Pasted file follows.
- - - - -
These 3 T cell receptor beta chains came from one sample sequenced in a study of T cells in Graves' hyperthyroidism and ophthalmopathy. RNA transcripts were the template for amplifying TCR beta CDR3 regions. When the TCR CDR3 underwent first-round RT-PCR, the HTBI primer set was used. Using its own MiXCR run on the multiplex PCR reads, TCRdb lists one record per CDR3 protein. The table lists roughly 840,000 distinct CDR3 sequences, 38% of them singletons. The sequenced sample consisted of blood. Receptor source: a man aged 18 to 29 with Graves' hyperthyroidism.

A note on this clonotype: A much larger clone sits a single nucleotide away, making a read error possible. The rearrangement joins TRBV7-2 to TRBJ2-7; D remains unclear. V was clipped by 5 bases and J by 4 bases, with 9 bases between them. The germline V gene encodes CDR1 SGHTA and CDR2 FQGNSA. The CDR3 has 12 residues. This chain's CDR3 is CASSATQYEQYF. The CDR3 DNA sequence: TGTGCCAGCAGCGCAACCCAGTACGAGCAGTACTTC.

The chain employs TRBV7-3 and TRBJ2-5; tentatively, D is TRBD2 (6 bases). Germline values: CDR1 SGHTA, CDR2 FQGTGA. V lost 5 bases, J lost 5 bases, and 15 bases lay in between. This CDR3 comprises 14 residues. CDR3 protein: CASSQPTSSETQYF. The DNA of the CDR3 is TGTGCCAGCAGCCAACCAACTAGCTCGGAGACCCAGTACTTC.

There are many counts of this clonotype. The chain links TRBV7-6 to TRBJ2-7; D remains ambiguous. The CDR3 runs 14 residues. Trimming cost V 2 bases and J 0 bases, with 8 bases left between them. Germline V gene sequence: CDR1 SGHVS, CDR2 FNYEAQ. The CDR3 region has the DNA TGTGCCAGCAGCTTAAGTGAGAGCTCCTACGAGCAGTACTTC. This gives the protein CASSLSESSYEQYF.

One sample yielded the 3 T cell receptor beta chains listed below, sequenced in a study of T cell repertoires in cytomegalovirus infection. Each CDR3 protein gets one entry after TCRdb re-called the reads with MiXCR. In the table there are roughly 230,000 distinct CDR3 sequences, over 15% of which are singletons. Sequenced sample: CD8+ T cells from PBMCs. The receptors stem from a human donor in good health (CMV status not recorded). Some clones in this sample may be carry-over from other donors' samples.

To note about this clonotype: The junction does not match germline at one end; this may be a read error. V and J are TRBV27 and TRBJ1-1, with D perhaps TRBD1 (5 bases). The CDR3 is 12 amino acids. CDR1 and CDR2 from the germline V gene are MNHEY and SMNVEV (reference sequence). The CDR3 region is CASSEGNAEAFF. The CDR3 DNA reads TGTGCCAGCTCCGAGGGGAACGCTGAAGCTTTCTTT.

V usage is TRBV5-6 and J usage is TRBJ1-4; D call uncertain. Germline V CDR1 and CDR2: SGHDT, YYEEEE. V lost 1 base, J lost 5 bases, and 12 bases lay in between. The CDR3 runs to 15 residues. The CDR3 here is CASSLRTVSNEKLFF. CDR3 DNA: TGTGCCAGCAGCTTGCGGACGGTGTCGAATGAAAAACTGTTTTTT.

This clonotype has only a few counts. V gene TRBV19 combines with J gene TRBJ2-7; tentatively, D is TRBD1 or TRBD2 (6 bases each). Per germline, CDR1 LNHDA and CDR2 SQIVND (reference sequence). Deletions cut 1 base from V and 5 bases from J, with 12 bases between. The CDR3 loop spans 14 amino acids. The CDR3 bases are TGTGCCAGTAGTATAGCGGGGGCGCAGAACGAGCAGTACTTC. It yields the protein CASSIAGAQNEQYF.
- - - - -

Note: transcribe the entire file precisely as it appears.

These 3 T cell receptor beta chains came from one sample sequenced in a study of T cells in Graves' hyperthyroidism and ophthalmopathy. RNA transcripts were the template for amplifying TCR beta CDR3 regions. When the TCR CDR3 underwent first-round RT-PCR, the HTBI primer set was used. Using its own MiXCR run on the multiplex PCR reads, TCRdb lists one record per CDR3 protein. The table lists roughly 840,000 distinct CDR3 sequences, 38% of them singletons. The sequenced sample consisted of blood. Receptor source: a man aged 18 to 29 with Graves' hyperthyroidism.

A note on this clonotype: A much larger clone sits a single nucleotide away, making a read error possible. The rearrangement joins TRBV7-2 to TRBJ2-7; D remains unclear. V was clipped by 5 bases and J by 4 bases, with 9 bases between them. The germline V gene encodes CDR1 SGHTA and CDR2 FQGNSA. The CDR3 has 12 residues. This chain's CDR3 is CASSATQYEQYF. The CDR3 DNA sequence: TGTGCCAGCAGCGCAACCCAGTACGAGCAGTACTTC.

The chain employs TRBV7-3 and TRBJ2-5; tentatively, D is TRBD2 (6 bases). Germline values: CDR1 SGHTA, CDR2 FQGTGA. V lost 5 bases, J lost 5 bases, and 15 bases lay in between. This CDR3 comprises 14 residues. CDR3 protein: CASSQPTSSETQYF. The DNA of the CDR3 is TGTGCCAGCAGCCAACCAACTAGCTCGGAGACCCAGTACTTC.

There are many counts of this clonotype. The chain links TRBV7-6 to TRBJ2-7; D remains ambiguous. The CDR3 runs 14 residues. Trimming cost V 2 bases and J 0 bases, with 8 bases left between them. Germline V gene sequence: CDR1 SGHVS, CDR2 FNYEAQ. The CDR3 region has the DNA TGTGCCAGCAGCTTAAGTGAGAGCTCCTACGAGCAGTACTTC. This gives the protein CASSLSESSYEQYF.

One sample yielded the 3 T cell receptor beta chains listed below, sequenced in a study of T cell repertoires in cytomegalovirus infection. Each CDR3 protein gets one entry after TCRdb re-called the reads with MiXCR. In the table there are roughly 230,000 distinct CDR3 sequences, over 15% of which are singletons. Sequenced sample: CD8+ T cells from PBMCs. The receptors stem from a human donor in good health (CMV status not recorded). Some clones in this sample may be carry-over from other donors' samples.

To note about this clonotype: The junction does not match germline at one end; this may be a read error. V and J are TRBV27 and TRBJ1-1, with D perhaps TRBD1 (5 bases). The CDR3 is 12 amino acids. CDR1 and CDR2 from the germline V gene are MNHEY and SMNVEV (reference sequence). The CDR3 region is CASSEGNAEAFF. The CDR3 DNA reads TGTGCCAGCTCCGAGGGGAACGCTGAAGCTTTCTTT.

V usage is TRBV5-6 and J usage is TRBJ1-4; D call uncertain. Germline V CDR1 and CDR2: SGHDT, YYEEEE. V lost 1 base, J lost 5 bases, and 12 bases lay in between. The CDR3 runs to 15 residues. The CDR3 here is CASSLRTVSNEKLFF. CDR3 DNA: TGTGCCAGCAGCTTGCGGACGGTGTCGAATGAAAAACTGTTTTTT.

This clonotype has only a few counts. V gene TRBV19 combines with J gene TRBJ2-7; tentatively, D is TRBD1 or TRBD2 (6 bases each). Per germline, CDR1 LNHDA and CDR2 SQIVND (reference sequence). Deletions cut 1 base from V and 5 bases from J, with 12 bases between. The CDR3 loop spans 14 amino acids. The CDR3 bases are TGTGCCAGTAGTATAGCGGGGGCGCAGAACGAGCAGTACTTC. It yields the protein CASSIAGAQNEQYF.